Progress Seen in Limiting COVID-19 Cases, Hospitalizations in State

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After a difficult fall and winter where COVID-19 cases spiked to alarming levels, a steady two-week drop has given way to cautious optimism.

Westchester County, which had been stuck between 5,000 and 6,000 active cases since early March until a couple of weeks ago, reported Monday a drop of just over 1,000 cases during the past week.

As of Sunday, there were 4,110 cases in the county, a sharp reduction from 5,128 a week earlier and from 5,868 on Apr. 4.

Similar good news was reported regarding COVID-19-related hospitalizations, with 150 people hospitalized, down from 192 last week and 238 on Apr. 4. Fatalities that had been totaling between 20 and 30 people a week since early March, also fell to 12 last week. That pushed Westchester’s death toll since the start of the pandemic last year to 2,246.

County Executive George Latimer said that steadily rising vaccination rates could be playing a role in limiting the spread, serious illness and deaths from the disease.

“We look for trend lines, and a lower trend in active cases, a lower trend in hospitalizations and a lower trend in fatality all points to something very positive happening,” he said.

As of Sunday, 32 percent of the county’s nearly one million residents had been fully vaccinated, according to the county. Another 14 percent of the county has received one dose of either the two-shot Pfizer or Moderna vaccines, Latimer said.

On Monday, the County Center in White Plains administered its 200,000th dose since it opened just over three months ago. That venue, along with the county’s two clinics at Westchester Community College and in White Plains and the Yonkers armory have provided 288,678 doses through the weekend.

Latimer said that even with last Tuesday’s pause of the one-dose Johnson & Johnson vaccine because six women suffered blood clots about three weeks after receiving their shot, which included one fatality, there is plenty of doses for most people to find a vaccine if they want one. However, residents should still make an appointment for their vaccine and not attempt to walk in.

“We are approaching the point where there’s greater supply than demand but we’re not at that point yet,” Latimer said.

On Monday, the state also reported solid headway in seeing the reduction of transmission rates and serious health consequences in most areas of the state. Gov. Andrew Cuomo said statewide COVID-19-related hospitalizations Sunday stood at 3,783 and ICU patients at 836, the lowest total for both since Dec. 4. Sunday’s statewide transmission rate of 2.94 percent was the lowest since Nov. 13, just before the holiday season surge.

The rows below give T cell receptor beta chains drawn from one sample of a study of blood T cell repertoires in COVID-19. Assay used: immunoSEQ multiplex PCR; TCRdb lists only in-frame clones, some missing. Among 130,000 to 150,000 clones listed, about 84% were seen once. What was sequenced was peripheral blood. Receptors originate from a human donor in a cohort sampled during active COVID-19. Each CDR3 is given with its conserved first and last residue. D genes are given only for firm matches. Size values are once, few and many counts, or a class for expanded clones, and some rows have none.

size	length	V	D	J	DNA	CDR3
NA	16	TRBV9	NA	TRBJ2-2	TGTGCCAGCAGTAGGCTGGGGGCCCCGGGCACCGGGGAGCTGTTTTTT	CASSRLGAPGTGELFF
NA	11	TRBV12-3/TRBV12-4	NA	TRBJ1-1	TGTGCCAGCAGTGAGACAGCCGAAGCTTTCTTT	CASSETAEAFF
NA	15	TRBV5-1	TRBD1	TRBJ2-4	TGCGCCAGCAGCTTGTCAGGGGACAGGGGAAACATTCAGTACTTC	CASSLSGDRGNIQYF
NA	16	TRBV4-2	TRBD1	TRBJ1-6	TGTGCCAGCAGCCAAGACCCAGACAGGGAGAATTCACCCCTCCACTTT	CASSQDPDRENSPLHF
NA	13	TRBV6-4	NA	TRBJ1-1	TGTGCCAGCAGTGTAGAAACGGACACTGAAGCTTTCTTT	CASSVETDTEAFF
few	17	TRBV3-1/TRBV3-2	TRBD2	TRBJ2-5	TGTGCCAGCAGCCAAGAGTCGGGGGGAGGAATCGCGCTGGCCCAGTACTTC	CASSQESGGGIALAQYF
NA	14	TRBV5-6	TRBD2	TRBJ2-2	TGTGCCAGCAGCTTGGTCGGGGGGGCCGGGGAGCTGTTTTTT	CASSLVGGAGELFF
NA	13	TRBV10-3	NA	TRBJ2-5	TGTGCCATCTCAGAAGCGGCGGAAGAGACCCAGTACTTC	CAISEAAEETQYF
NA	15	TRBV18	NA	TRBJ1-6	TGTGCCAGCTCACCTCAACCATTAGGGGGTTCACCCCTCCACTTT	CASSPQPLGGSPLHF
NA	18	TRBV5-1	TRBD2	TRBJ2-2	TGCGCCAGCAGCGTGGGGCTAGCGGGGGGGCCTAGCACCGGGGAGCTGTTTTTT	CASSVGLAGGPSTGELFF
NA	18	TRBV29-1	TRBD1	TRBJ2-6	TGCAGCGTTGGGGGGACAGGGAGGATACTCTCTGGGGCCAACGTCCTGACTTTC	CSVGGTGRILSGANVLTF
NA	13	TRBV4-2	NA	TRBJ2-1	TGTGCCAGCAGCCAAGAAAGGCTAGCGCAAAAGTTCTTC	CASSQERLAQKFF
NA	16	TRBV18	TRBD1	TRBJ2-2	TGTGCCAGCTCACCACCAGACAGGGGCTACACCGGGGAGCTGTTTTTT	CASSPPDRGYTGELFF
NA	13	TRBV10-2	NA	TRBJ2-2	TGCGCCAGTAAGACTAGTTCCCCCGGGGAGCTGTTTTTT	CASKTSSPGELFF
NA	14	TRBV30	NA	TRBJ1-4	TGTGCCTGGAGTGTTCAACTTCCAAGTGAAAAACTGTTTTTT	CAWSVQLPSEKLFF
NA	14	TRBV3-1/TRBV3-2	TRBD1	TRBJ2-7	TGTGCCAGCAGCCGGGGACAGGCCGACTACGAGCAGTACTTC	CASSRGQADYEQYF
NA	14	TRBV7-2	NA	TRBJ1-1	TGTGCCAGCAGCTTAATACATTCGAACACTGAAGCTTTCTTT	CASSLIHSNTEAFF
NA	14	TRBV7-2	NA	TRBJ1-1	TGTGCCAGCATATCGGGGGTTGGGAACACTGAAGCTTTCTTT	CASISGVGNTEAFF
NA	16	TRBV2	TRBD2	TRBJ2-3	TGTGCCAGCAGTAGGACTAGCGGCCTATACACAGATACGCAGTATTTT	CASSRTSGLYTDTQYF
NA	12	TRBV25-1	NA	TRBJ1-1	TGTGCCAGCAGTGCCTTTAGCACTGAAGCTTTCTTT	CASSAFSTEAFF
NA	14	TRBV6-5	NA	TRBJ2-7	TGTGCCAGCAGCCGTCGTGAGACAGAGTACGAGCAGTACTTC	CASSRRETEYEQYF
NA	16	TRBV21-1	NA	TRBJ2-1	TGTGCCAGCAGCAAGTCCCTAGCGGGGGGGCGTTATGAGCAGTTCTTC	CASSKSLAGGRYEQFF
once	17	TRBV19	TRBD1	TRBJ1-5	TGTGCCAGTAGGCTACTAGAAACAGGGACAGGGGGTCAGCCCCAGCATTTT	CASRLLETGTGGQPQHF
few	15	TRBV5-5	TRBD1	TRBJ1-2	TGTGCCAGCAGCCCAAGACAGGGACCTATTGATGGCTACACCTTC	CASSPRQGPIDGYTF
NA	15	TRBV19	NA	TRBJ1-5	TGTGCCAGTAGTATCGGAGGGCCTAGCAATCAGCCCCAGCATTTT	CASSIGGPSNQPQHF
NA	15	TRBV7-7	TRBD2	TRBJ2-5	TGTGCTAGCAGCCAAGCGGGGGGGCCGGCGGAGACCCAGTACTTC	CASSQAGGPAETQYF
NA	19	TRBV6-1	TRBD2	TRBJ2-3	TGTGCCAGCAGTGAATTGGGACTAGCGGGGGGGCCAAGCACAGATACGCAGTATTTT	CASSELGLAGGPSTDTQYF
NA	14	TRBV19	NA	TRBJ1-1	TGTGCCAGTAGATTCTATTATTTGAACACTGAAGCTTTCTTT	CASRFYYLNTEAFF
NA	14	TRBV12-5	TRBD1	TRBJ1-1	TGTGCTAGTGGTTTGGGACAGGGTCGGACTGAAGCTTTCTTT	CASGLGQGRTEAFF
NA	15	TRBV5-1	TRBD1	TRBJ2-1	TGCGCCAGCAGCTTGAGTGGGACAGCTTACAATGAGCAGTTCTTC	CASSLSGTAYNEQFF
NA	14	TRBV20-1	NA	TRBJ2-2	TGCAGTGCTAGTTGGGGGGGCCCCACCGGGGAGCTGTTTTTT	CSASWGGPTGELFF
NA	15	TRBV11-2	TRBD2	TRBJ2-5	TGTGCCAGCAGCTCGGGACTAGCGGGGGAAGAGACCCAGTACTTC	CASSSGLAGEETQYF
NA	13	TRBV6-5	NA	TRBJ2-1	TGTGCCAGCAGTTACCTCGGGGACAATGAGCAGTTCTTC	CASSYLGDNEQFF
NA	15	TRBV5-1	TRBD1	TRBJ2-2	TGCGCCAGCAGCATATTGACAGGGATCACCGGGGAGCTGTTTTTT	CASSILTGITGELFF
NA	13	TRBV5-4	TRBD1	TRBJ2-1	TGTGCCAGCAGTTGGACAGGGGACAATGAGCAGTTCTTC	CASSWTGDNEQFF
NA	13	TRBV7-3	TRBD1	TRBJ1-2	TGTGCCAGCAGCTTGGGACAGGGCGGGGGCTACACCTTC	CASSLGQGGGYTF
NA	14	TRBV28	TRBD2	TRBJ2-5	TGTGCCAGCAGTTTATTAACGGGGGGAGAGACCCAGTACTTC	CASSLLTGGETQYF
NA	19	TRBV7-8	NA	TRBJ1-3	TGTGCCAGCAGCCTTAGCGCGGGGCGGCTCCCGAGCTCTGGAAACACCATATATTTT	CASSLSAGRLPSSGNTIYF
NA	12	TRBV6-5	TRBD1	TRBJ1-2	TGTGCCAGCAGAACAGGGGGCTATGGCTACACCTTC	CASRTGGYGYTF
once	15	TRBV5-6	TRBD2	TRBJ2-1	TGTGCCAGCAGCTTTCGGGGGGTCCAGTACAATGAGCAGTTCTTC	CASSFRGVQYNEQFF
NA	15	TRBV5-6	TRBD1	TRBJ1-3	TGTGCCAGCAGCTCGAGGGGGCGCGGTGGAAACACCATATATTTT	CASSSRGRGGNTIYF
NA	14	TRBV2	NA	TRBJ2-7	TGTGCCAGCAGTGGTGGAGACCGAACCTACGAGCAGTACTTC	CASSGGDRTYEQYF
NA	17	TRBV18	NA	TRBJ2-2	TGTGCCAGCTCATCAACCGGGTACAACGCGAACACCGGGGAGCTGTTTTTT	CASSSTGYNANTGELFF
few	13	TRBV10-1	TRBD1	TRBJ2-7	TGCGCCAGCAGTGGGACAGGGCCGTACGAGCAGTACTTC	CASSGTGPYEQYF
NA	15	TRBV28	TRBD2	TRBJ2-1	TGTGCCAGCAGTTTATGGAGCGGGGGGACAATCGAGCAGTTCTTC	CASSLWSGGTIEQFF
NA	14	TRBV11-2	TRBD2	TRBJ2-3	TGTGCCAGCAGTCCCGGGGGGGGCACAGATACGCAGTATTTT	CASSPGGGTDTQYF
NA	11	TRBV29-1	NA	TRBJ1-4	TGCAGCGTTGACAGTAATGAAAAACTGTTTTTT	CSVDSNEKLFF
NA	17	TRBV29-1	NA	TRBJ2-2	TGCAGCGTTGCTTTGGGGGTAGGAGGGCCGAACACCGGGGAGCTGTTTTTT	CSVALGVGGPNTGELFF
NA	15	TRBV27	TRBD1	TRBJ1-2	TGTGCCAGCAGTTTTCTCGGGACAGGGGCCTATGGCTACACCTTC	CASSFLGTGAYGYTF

However, there are still warning signs. The Western New York region, which includes Buffalo, had by far the worst transmission rate Sunday of the 10 regions, standing at 4.78 percent on the seven-day rolling average. By comparison, the four next highest regions stood at 3.25 percent for Mid Hudson, 3.10 for Long Island, 3.07 for New York City and 3.04 for Finger Lakes.

The Capital region was at 2.2 percent with the remainder of the state’s regions below 2 percent.

Cuomo urged New Yorkers to stay vigilant and for residents to keep one another safe, even though the state is into its 14th month fighting the pandemic.

“Your community determines your infection rate, you determine your infection rate, your family determines your infection rate,” he said.

Through Sunday, the state has administered more than 13.4 million doses, with 5,659,417 people fully vaccinated and another 8,326,432 people having received their first dose.

For information on eligibility and vaccination sites, the public may call 1-833-697-4829 or visit

Recreation Choices to Expand

With the overall reduction in transmission, Latimer announced Monday that two county beaches, Croton Point Park and Playland, will open for Memorial Day weekend and will operate on weekends until June 25. After that, Playland beach will be open daily through Labor Day while Croton Point Park will be open Wednesday through Sunday for the summer.

The county’s four pools – Saxon Woods, Sprain Ridge, Tibbetts and Willson Woods – will be open every day from June 25 through Labor Day.

The amusement park at Playland will open Saturday, June 26 and operate Wednesday through Sunday. It will also be open on Monday, July 5 and Monday, Sept. 6, which is Labor Day.

Latimer said if there are transmission increases, the county will shut down one or more of any of its recreation venues.

“We recognize that these recreation facilities are essential to the quality of life and to the mental health of individuals who have been cooped up for so long as we are now into the second year of this pandemic,” Latimer said. “It’s a balancing act. “We thought we found the right balance last year. We hope that will be true this year.”

Cuomo announced that museums and zoos statewide will increase capacity to 50 percent next Monday, Apr. 26. Movie theaters will be allowed to have 33 percent capacity next week as well.

Large indoor sports arenas will allow 25 percent attendance starting May 19, in time for the start of the NBA playoffs, Cuomo said.

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